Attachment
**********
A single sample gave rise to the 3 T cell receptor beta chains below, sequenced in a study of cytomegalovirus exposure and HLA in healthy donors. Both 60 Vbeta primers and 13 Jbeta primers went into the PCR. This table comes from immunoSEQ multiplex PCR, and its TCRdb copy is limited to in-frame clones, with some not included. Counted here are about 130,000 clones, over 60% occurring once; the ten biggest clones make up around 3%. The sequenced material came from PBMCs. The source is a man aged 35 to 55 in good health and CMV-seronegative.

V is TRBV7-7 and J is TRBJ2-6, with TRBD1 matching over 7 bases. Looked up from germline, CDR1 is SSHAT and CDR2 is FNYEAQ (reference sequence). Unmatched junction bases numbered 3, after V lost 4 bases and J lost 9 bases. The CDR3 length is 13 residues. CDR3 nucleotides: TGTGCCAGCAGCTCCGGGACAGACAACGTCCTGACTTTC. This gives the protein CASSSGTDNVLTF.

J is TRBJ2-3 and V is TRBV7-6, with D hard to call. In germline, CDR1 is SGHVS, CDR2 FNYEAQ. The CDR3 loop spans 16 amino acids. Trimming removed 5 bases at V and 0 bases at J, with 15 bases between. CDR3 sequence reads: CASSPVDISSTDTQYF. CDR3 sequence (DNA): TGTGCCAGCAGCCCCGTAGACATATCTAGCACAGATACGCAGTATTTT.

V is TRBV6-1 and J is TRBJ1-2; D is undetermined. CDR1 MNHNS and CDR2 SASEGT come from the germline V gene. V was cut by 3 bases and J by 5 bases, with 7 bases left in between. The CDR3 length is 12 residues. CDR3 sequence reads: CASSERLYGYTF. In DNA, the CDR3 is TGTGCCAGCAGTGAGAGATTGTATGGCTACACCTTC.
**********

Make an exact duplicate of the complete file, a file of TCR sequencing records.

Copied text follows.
A single sample gave rise to the 3 T cell receptor beta chains below, sequenced in a study of cytomegalovirus exposure and HLA in healthy donors. Both 60 Vbeta primers and 13 Jbeta primers went into the PCR. This table comes from immunoSEQ multiplex PCR, and its TCRdb copy is limited to in-frame clones, with some not included. Counted here are about 130,000 clones, over 60% occurring once; the ten biggest clones make up around 3%. The sequenced material came from PBMCs. The source is a man aged 35 to 55 in good health and CMV-seronegative.

V is TRBV7-7 and J is TRBJ2-6, with TRBD1 matching over 7 bases. Looked up from germline, CDR1 is SSHAT and CDR2 is FNYEAQ (reference sequence). Unmatched junction bases numbered 3, after V lost 4 bases and J lost 9 bases. The CDR3 length is 13 residues. CDR3 nucleotides: TGTGCCAGCAGCTCCGGGACAGACAACGTCCTGACTTTC. This gives the protein CASSSGTDNVLTF.

J is TRBJ2-3 and V is TRBV7-6, with D hard to call. In germline, CDR1 is SGHVS, CDR2 FNYEAQ. The CDR3 loop spans 16 amino acids. Trimming removed 5 bases at V and 0 bases at J, with 15 bases between. CDR3 sequence reads: CASSPVDISSTDTQYF. CDR3 sequence (DNA): TGTGCCAGCAGCCCCGTAGACATATCTAGCACAGATACGCAGTATTTT.

V is TRBV6-1 and J is TRBJ1-2; D is undetermined. CDR1 MNHNS and CDR2 SASEGT come from the germline V gene. V was cut by 3 bases and J by 5 bases, with 7 bases left in between. The CDR3 length is 12 residues. CDR3 sequence reads: CASSERLYGYTF. In DNA, the CDR3 is TGTGCCAGCAGTGAGAGATTGTATGGCTACACCTTC.